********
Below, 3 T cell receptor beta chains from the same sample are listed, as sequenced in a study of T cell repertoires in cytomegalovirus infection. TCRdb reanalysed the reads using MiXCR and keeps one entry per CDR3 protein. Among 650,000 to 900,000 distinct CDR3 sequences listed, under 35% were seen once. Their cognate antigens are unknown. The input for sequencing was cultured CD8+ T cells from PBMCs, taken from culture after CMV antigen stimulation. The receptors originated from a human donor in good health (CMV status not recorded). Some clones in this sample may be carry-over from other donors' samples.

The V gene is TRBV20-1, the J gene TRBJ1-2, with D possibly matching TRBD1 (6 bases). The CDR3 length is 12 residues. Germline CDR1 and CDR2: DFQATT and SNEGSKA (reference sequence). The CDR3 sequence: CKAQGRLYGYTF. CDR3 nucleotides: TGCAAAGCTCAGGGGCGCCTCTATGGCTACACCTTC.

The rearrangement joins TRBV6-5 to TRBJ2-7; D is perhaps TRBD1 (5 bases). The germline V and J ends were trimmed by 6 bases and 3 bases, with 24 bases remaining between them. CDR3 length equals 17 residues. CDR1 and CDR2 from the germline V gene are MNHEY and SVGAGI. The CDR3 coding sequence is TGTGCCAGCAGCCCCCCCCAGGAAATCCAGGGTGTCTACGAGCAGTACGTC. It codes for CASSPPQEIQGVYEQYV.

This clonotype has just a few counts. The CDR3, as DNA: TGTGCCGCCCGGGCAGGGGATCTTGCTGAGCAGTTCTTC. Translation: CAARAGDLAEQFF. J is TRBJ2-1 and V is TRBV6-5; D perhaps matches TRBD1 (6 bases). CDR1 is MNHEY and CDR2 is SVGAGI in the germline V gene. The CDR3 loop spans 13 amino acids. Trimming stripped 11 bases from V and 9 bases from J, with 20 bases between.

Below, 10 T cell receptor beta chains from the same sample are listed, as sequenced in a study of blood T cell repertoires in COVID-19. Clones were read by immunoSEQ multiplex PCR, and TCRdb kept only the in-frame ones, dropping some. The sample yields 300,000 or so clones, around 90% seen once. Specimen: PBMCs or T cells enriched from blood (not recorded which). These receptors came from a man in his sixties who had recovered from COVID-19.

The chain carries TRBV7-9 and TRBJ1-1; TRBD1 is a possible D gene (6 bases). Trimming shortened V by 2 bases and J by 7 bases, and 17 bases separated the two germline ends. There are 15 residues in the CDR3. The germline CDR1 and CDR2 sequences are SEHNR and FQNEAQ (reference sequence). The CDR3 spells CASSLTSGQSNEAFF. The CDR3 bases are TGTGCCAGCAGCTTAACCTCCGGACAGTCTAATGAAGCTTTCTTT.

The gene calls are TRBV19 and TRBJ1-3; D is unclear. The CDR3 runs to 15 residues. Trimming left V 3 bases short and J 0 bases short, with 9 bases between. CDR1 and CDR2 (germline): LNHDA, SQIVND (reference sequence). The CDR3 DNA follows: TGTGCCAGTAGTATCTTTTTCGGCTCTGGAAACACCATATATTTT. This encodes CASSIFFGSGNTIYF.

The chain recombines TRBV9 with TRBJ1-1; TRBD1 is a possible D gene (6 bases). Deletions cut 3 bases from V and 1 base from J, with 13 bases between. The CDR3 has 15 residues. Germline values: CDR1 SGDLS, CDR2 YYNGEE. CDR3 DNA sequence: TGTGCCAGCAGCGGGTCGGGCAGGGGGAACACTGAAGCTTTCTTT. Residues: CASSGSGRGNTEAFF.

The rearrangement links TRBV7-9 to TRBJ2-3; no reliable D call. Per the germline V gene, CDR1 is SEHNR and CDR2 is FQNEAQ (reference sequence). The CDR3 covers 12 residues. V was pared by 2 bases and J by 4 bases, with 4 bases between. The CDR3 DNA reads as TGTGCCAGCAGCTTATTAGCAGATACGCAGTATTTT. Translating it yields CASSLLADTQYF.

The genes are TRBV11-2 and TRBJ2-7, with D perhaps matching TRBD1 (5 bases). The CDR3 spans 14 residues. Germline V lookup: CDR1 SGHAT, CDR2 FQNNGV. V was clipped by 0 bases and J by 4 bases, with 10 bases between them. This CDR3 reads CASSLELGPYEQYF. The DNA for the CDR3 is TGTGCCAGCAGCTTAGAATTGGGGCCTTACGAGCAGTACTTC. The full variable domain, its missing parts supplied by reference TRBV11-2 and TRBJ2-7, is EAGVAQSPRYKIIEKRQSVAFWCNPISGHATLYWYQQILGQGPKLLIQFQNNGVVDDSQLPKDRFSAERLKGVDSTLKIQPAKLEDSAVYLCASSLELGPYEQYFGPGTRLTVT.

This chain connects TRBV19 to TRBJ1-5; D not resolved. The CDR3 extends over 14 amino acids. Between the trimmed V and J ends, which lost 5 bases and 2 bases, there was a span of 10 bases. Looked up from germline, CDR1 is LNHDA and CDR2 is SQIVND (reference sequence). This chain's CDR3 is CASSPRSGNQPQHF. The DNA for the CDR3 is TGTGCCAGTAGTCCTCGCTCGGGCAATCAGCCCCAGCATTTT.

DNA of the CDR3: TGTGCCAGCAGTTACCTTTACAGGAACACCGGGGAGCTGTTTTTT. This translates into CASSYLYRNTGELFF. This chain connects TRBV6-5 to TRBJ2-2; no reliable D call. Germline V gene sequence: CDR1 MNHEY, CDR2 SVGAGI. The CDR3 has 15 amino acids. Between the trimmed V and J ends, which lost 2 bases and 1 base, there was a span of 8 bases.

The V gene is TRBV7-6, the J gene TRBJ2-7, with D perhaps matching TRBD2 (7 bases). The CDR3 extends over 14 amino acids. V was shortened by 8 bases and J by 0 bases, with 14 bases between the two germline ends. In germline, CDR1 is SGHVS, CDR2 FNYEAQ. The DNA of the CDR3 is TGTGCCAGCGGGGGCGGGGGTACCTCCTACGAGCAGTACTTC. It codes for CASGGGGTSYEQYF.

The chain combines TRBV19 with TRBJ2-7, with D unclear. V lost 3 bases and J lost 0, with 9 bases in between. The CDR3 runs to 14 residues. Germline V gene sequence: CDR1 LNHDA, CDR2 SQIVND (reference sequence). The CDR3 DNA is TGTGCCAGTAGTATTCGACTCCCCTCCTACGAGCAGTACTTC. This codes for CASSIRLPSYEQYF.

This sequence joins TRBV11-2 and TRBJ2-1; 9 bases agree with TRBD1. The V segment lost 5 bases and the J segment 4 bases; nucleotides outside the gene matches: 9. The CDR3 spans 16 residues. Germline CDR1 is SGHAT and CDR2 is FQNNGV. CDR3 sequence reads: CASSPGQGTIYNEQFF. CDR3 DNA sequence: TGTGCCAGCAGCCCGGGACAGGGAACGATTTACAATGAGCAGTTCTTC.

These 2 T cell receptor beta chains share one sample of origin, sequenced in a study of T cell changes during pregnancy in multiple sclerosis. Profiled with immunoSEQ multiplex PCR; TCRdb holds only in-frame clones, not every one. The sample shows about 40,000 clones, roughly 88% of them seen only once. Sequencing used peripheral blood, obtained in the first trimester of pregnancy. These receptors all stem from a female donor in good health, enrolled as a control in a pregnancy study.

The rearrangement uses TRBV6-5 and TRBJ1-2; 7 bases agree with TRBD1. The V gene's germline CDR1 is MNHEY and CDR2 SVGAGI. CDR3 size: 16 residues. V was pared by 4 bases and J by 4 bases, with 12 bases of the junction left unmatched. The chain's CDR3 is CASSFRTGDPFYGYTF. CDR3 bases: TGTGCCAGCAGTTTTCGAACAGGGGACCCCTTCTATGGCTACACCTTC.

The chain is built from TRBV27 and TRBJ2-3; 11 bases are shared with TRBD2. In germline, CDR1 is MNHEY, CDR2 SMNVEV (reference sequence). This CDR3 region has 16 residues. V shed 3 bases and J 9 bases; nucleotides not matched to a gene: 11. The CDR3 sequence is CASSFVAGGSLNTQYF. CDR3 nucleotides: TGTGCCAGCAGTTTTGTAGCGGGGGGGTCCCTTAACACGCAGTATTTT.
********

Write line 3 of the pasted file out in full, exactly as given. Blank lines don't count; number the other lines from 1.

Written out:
The rearrangement joins TRBV6-5 to TRBJ2-7; D is perhaps TRBD1 (5 bases). The germline V and J ends were trimmed by 6 bases and 3 bases, with 24 bases remaining between them. CDR3 length equals 17 residues. CDR1 and CDR2 from the germline V gene are MNHEY and SVGAGI. The CDR3 coding sequence is TGTGCCAGCAGCCCCCCCCAGGAAATCCAGGGTGTCTACGAGCAGTACGTC. It codes for CASSPPQEIQGVYEQYV.